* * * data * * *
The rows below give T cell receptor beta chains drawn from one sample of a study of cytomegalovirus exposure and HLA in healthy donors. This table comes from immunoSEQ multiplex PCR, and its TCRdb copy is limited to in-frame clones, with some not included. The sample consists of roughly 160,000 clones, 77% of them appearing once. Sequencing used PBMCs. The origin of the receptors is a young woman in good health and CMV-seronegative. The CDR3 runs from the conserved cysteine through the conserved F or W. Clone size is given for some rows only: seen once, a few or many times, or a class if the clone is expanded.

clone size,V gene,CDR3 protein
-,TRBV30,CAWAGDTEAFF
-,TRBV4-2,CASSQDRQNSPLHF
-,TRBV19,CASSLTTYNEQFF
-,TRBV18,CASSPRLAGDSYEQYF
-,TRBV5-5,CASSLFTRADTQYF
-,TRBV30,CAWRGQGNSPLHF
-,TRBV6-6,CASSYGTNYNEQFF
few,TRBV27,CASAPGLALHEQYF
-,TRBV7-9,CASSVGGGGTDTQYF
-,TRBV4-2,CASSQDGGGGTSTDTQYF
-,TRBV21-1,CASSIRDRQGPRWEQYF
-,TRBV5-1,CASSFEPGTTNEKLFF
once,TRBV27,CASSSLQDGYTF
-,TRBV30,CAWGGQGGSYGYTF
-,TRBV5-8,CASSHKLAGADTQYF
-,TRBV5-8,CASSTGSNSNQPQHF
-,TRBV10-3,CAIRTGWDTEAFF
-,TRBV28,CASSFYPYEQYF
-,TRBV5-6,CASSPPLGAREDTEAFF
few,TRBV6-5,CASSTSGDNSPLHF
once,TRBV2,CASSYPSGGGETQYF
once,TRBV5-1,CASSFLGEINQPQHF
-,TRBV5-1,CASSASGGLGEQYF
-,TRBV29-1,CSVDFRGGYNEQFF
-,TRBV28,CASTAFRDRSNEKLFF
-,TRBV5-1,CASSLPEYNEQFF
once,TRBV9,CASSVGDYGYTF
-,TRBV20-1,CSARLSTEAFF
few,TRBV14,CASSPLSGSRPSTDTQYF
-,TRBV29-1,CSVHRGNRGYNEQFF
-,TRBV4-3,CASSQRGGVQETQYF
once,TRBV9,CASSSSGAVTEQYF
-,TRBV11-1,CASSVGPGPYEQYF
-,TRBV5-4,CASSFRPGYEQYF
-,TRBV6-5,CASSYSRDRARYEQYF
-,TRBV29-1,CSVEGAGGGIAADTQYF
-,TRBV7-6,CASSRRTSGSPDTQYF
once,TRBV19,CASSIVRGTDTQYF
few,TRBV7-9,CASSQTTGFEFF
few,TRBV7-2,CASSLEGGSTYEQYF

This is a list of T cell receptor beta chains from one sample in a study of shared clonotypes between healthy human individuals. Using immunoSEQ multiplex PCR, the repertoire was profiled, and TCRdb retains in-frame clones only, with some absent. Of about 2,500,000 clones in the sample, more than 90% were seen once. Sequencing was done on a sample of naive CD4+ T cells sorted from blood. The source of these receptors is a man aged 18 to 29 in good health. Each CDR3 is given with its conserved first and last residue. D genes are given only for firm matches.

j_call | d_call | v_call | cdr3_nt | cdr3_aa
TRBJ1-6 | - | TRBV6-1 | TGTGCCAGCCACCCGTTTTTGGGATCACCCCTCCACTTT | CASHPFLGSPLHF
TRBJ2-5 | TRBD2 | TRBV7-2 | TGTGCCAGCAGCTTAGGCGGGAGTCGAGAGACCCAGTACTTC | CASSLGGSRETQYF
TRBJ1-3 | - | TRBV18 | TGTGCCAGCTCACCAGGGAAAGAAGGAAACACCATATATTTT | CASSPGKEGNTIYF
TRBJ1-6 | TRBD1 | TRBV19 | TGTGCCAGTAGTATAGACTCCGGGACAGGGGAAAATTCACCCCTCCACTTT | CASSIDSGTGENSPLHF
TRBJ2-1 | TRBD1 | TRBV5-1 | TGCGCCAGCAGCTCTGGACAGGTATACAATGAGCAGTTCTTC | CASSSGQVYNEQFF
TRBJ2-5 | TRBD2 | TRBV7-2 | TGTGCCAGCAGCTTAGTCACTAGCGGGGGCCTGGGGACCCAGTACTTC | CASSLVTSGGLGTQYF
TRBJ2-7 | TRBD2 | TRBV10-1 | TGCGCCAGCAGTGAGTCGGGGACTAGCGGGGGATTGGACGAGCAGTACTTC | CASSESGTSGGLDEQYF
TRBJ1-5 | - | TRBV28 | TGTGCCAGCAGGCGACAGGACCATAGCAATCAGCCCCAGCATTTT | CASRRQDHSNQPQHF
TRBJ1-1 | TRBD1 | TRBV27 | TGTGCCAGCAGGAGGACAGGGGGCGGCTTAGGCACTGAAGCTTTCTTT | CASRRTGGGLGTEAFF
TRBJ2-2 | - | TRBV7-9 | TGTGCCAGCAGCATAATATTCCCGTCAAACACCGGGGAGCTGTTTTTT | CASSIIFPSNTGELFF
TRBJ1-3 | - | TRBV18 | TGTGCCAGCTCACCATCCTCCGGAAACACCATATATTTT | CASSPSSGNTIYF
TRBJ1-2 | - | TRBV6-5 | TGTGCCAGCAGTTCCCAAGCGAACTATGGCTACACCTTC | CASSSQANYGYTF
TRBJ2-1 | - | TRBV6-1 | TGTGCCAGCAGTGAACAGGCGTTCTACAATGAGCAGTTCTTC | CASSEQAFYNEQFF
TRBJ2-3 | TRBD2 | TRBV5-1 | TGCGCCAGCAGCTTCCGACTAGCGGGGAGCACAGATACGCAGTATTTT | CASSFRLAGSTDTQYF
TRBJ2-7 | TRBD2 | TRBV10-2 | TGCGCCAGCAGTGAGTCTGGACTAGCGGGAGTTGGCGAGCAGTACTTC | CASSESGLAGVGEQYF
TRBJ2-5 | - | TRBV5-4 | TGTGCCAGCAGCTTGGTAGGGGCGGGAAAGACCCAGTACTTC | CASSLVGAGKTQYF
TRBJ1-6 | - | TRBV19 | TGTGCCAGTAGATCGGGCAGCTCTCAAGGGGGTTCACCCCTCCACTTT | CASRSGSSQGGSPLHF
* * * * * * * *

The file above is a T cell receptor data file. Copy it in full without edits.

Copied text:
The rows below give T cell receptor beta chains drawn from one sample of a study of cytomegalovirus exposure and HLA in healthy donors. This table comes from immunoSEQ multiplex PCR, and its TCRdb copy is limited to in-frame clones, with some not included. The sample consists of roughly 160,000 clones, 77% of them appearing once. Sequencing used PBMCs. The origin of the receptors is a young woman in good health and CMV-seronegative. The CDR3 runs from the conserved cysteine through the conserved F or W. Clone size is given for some rows only: seen once, a few or many times, or a class if the clone is expanded.

clone size,V gene,CDR3 protein
-,TRBV30,CAWAGDTEAFF
-,TRBV4-2,CASSQDRQNSPLHF
-,TRBV19,CASSLTTYNEQFF
-,TRBV18,CASSPRLAGDSYEQYF
-,TRBV5-5,CASSLFTRADTQYF
-,TRBV30,CAWRGQGNSPLHF
-,TRBV6-6,CASSYGTNYNEQFF
few,TRBV27,CASAPGLALHEQYF
-,TRBV7-9,CASSVGGGGTDTQYF
-,TRBV4-2,CASSQDGGGGTSTDTQYF
-,TRBV21-1,CASSIRDRQGPRWEQYF
-,TRBV5-1,CASSFEPGTTNEKLFF
once,TRBV27,CASSSLQDGYTF
-,TRBV30,CAWGGQGGSYGYTF
-,TRBV5-8,CASSHKLAGADTQYF
-,TRBV5-8,CASSTGSNSNQPQHF
-,TRBV10-3,CAIRTGWDTEAFF
-,TRBV28,CASSFYPYEQYF
-,TRBV5-6,CASSPPLGAREDTEAFF
few,TRBV6-5,CASSTSGDNSPLHF
once,TRBV2,CASSYPSGGGETQYF
once,TRBV5-1,CASSFLGEINQPQHF
-,TRBV5-1,CASSASGGLGEQYF
-,TRBV29-1,CSVDFRGGYNEQFF
-,TRBV28,CASTAFRDRSNEKLFF
-,TRBV5-1,CASSLPEYNEQFF
once,TRBV9,CASSVGDYGYTF
-,TRBV20-1,CSARLSTEAFF
few,TRBV14,CASSPLSGSRPSTDTQYF
-,TRBV29-1,CSVHRGNRGYNEQFF
-,TRBV4-3,CASSQRGGVQETQYF
once,TRBV9,CASSSSGAVTEQYF
-,TRBV11-1,CASSVGPGPYEQYF
-,TRBV5-4,CASSFRPGYEQYF
-,TRBV6-5,CASSYSRDRARYEQYF
-,TRBV29-1,CSVEGAGGGIAADTQYF
-,TRBV7-6,CASSRRTSGSPDTQYF
once,TRBV19,CASSIVRGTDTQYF
few,TRBV7-9,CASSQTTGFEFF
few,TRBV7-2,CASSLEGGSTYEQYF

This is a list of T cell receptor beta chains from one sample in a study of shared clonotypes between healthy human individuals. Using immunoSEQ multiplex PCR, the repertoire was profiled, and TCRdb retains in-frame clones only, with some absent. Of about 2,500,000 clones in the sample, more than 90% were seen once. Sequencing was done on a sample of naive CD4+ T cells sorted from blood. The source of these receptors is a man aged 18 to 29 in good health. Each CDR3 is given with its conserved first and last residue. D genes are given only for firm matches.

j_call | d_call | v_call | cdr3_nt | cdr3_aa
TRBJ1-6 | - | TRBV6-1 | TGTGCCAGCCACCCGTTTTTGGGATCACCCCTCCACTTT | CASHPFLGSPLHF
TRBJ2-5 | TRBD2 | TRBV7-2 | TGTGCCAGCAGCTTAGGCGGGAGTCGAGAGACCCAGTACTTC | CASSLGGSRETQYF
TRBJ1-3 | - | TRBV18 | TGTGCCAGCTCACCAGGGAAAGAAGGAAACACCATATATTTT | CASSPGKEGNTIYF
TRBJ1-6 | TRBD1 | TRBV19 | TGTGCCAGTAGTATAGACTCCGGGACAGGGGAAAATTCACCCCTCCACTTT | CASSIDSGTGENSPLHF
TRBJ2-1 | TRBD1 | TRBV5-1 | TGCGCCAGCAGCTCTGGACAGGTATACAATGAGCAGTTCTTC | CASSSGQVYNEQFF
TRBJ2-5 | TRBD2 | TRBV7-2 | TGTGCCAGCAGCTTAGTCACTAGCGGGGGCCTGGGGACCCAGTACTTC | CASSLVTSGGLGTQYF
TRBJ2-7 | TRBD2 | TRBV10-1 | TGCGCCAGCAGTGAGTCGGGGACTAGCGGGGGATTGGACGAGCAGTACTTC | CASSESGTSGGLDEQYF
TRBJ1-5 | - | TRBV28 | TGTGCCAGCAGGCGACAGGACCATAGCAATCAGCCCCAGCATTTT | CASRRQDHSNQPQHF
TRBJ1-1 | TRBD1 | TRBV27 | TGTGCCAGCAGGAGGACAGGGGGCGGCTTAGGCACTGAAGCTTTCTTT | CASRRTGGGLGTEAFF
TRBJ2-2 | - | TRBV7-9 | TGTGCCAGCAGCATAATATTCCCGTCAAACACCGGGGAGCTGTTTTTT | CASSIIFPSNTGELFF
TRBJ1-3 | - | TRBV18 | TGTGCCAGCTCACCATCCTCCGGAAACACCATATATTTT | CASSPSSGNTIYF
TRBJ1-2 | - | TRBV6-5 | TGTGCCAGCAGTTCCCAAGCGAACTATGGCTACACCTTC | CASSSQANYGYTF
TRBJ2-1 | - | TRBV6-1 | TGTGCCAGCAGTGAACAGGCGTTCTACAATGAGCAGTTCTTC | CASSEQAFYNEQFF
TRBJ2-3 | TRBD2 | TRBV5-1 | TGCGCCAGCAGCTTCCGACTAGCGGGGAGCACAGATACGCAGTATTTT | CASSFRLAGSTDTQYF
TRBJ2-7 | TRBD2 | TRBV10-2 | TGCGCCAGCAGTGAGTCTGGACTAGCGGGAGTTGGCGAGCAGTACTTC | CASSESGLAGVGEQYF
TRBJ2-5 | - | TRBV5-4 | TGTGCCAGCAGCTTGGTAGGGGCGGGAAAGACCCAGTACTTC | CASSLVGAGKTQYF
TRBJ1-6 | - | TRBV19 | TGTGCCAGTAGATCGGGCAGCTCTCAAGGGGGTTCACCCCTCCACTTT | CASRSGSSQGGSPLHF